Last week, “Teen Vogue” published an op-ed calling for the abolition of private property rights and the police.
In the essay, titled “There’s No Such Thing As a United America,” columnist Kandist Mallett writes that the U.S. is rooted in “divisiveness,” was founded “through the genocide of Indigenous peoples,” and flourished “through the enslavement of Africans.”
“At its core, America’s values are white supremacy and capitalism,” she writes. “That is true no matter who has been in office.”
The columnist also accuses Biden of being “the lesser of two evils” and far too moderate.
“Why should people who have been systematically oppressed — and who have struggled against the government for true freedom — be asked to hold hands with their oppressors?” she asks. “Why are we still acting like we can get along with these people — or would we even want to?”
"Why should people who have been systematically oppressed — and who have struggled against the government for true freedom — be asked to hold hands with their oppressors?" https://t.co/LlivR9Kjdw
— Teen Vogue (@TeenVogue) November 22, 2020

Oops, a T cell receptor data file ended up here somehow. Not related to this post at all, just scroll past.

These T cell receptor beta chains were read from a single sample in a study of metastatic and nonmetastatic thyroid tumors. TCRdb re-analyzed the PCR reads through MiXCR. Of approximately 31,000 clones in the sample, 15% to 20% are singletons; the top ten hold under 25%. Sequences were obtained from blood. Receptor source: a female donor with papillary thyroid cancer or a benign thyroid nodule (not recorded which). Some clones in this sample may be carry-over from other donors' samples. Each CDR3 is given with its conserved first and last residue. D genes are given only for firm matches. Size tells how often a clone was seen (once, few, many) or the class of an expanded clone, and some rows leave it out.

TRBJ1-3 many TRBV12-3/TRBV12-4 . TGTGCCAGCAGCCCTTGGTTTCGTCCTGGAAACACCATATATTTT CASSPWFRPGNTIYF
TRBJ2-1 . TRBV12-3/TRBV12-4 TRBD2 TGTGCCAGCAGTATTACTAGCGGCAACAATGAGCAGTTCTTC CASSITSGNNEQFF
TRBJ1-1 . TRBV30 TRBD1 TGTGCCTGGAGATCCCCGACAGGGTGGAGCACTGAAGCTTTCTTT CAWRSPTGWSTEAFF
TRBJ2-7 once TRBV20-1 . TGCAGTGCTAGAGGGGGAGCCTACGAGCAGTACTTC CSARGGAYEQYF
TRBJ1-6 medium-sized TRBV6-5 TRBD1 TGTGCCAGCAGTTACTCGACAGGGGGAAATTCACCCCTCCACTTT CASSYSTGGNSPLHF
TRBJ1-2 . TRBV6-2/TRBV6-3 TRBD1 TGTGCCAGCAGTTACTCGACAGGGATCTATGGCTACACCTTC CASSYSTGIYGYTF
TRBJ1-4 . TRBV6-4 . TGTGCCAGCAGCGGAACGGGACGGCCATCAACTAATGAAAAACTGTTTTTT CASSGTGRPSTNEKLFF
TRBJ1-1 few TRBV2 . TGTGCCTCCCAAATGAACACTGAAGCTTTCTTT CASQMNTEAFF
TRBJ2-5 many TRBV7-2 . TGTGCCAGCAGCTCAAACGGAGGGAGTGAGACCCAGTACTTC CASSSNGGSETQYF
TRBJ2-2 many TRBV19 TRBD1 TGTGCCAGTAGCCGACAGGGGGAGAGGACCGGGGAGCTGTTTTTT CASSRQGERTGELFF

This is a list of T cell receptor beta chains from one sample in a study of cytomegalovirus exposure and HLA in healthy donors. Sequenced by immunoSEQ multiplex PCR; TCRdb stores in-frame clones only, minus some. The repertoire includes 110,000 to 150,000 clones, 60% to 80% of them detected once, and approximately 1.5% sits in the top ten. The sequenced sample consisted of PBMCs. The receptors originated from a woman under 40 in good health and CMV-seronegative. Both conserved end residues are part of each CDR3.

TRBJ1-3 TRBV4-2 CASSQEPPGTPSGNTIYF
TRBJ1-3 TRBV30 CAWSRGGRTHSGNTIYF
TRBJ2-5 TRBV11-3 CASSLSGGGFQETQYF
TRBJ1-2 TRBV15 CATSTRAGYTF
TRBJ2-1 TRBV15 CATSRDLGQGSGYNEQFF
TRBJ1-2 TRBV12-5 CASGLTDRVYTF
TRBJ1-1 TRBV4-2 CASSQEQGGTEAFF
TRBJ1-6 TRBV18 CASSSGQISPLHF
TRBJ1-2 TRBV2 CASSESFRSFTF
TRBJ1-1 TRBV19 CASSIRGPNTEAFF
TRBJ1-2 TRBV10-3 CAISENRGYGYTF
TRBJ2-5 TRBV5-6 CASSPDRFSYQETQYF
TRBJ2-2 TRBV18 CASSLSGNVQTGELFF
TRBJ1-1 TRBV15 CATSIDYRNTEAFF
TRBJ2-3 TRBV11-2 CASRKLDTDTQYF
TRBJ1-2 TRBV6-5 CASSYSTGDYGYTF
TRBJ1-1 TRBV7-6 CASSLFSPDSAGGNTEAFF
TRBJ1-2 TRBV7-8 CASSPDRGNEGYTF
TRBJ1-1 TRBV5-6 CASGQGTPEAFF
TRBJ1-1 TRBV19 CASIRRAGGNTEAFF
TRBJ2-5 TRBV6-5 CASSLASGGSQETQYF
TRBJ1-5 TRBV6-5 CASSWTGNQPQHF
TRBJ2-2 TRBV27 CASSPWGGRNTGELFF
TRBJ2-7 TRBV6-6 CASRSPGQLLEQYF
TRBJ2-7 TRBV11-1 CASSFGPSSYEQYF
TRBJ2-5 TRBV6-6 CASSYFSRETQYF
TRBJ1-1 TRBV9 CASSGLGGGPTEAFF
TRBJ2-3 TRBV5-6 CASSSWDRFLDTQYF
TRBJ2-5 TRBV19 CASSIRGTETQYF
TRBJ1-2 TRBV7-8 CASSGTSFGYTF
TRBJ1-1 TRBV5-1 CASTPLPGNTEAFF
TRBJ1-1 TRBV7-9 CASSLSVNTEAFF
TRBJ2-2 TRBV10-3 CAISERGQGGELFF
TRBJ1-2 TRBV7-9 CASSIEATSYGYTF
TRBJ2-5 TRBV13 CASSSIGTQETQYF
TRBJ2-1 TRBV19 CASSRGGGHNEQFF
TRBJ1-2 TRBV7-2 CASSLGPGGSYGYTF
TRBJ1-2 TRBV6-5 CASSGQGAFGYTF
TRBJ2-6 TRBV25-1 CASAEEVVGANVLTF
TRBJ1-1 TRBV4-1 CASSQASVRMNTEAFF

Mallett writes, “The only political unity that we should be trying to strive for is with those who are trying to build the world we actually need.”
When a Biden/Harris win became clear to her, Mallett claimed that she “didn’t feel excitement or even safety” but “exhausted,” claiming that a Biden presidency would “still be a battle.”
Though she feels she is “expected to celebrate that a Black woman is now next in line to be the head of an empire,” she writes: “I’m not.”
In Mallet’s essay, she supports the idea of abolishing the police entirely and laments how that idea was pushed aside in favor of “more mainstream calls to reduce funding for the police.”
The teen magazine has a history of promoting radical leftist ideology to its young readership.